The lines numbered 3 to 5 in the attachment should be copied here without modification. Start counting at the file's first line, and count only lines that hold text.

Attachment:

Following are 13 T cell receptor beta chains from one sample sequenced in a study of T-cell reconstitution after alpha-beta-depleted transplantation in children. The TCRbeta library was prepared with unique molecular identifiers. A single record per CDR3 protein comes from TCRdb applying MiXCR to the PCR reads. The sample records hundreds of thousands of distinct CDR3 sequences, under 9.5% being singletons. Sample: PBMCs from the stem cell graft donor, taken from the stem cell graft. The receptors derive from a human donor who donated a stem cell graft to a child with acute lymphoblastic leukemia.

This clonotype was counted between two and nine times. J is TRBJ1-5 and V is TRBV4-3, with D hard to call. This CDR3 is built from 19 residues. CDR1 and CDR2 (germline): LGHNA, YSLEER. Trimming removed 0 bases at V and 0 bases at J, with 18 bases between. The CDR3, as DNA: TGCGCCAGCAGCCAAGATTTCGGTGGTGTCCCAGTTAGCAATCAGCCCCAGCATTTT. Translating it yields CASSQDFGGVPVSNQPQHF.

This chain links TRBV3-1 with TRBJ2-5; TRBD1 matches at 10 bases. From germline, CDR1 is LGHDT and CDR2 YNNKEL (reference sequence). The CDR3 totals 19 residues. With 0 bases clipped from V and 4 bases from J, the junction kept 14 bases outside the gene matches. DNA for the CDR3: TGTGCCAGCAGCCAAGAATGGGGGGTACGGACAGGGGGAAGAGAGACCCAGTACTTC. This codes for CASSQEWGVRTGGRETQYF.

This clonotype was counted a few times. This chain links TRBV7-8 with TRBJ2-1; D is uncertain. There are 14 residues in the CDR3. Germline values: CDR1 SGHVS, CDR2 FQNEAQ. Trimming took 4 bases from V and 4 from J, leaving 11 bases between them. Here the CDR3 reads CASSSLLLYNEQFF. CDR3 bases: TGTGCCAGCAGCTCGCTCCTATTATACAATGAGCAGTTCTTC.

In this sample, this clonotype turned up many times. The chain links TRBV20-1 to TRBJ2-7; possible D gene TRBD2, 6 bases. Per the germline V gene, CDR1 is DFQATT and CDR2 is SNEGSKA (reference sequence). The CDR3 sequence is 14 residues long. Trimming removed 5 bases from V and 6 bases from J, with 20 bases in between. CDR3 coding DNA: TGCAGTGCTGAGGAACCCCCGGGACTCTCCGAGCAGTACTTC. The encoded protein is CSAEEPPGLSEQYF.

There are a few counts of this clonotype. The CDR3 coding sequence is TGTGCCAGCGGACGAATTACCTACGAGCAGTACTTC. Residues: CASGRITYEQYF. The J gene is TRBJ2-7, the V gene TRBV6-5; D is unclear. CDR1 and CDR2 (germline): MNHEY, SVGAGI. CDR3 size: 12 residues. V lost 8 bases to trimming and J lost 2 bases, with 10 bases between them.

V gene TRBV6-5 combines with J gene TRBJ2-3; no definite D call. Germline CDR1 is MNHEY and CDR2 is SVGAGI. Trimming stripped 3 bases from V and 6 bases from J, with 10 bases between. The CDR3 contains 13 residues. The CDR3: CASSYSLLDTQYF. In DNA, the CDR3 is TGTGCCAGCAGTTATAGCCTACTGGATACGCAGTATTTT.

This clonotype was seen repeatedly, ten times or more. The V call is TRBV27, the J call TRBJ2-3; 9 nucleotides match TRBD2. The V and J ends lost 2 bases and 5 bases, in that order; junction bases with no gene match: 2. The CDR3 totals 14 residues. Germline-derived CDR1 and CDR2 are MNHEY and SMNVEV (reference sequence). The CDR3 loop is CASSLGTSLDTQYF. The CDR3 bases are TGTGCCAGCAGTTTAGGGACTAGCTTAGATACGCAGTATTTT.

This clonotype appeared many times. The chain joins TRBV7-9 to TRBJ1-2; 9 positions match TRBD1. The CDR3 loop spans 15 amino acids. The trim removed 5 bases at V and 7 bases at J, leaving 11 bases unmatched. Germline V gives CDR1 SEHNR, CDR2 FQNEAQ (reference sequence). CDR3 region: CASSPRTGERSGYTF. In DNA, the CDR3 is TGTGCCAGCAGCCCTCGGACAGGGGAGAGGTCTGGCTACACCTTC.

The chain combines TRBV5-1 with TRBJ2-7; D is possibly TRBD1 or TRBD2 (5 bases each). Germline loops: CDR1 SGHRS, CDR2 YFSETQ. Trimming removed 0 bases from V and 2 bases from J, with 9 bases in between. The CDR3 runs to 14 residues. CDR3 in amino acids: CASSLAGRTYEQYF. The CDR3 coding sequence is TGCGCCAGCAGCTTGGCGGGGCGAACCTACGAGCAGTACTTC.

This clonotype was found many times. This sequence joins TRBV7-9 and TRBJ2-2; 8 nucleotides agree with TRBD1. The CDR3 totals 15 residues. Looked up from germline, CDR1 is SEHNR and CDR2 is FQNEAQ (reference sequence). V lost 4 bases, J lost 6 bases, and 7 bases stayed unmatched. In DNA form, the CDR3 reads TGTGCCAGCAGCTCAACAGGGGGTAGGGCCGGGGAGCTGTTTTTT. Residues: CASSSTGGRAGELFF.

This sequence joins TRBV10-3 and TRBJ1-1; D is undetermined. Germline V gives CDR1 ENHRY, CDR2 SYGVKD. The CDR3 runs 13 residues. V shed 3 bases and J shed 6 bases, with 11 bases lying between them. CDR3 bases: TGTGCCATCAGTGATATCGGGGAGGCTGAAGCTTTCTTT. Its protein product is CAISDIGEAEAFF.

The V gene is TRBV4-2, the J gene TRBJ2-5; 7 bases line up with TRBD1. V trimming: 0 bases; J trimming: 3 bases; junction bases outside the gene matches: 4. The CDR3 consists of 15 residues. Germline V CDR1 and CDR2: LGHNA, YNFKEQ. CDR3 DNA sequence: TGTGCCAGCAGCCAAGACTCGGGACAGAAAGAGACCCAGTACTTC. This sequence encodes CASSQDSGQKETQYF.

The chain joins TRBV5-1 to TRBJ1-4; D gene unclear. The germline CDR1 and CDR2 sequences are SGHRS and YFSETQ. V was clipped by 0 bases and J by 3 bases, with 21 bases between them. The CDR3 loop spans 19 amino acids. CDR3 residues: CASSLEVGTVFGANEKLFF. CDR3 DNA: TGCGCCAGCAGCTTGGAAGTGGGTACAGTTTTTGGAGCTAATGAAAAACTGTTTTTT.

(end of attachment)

This chain links TRBV3-1 with TRBJ2-5; TRBD1 matches at 10 bases. From germline, CDR1 is LGHDT and CDR2 YNNKEL (reference sequence). The CDR3 totals 19 residues. With 0 bases clipped from V and 4 bases from J, the junction kept 14 bases outside the gene matches. DNA for the CDR3: TGTGCCAGCAGCCAAGAATGGGGGGTACGGACAGGGGGAAGAGAGACCCAGTACTTC. This codes for CASSQEWGVRTGGRETQYF.

This clonotype was counted a few times. This chain links TRBV7-8 with TRBJ2-1; D is uncertain. There are 14 residues in the CDR3. Germline values: CDR1 SGHVS, CDR2 FQNEAQ. Trimming took 4 bases from V and 4 from J, leaving 11 bases between them. Here the CDR3 reads CASSSLLLYNEQFF. CDR3 bases: TGTGCCAGCAGCTCGCTCCTATTATACAATGAGCAGTTCTTC.

In this sample, this clonotype turned up many times. The chain links TRBV20-1 to TRBJ2-7; possible D gene TRBD2, 6 bases. Per the germline V gene, CDR1 is DFQATT and CDR2 is SNEGSKA (reference sequence). The CDR3 sequence is 14 residues long. Trimming removed 5 bases from V and 6 bases from J, with 20 bases in between. CDR3 coding DNA: TGCAGTGCTGAGGAACCCCCGGGACTCTCCGAGCAGTACTTC. The encoded protein is CSAEEPPGLSEQYF.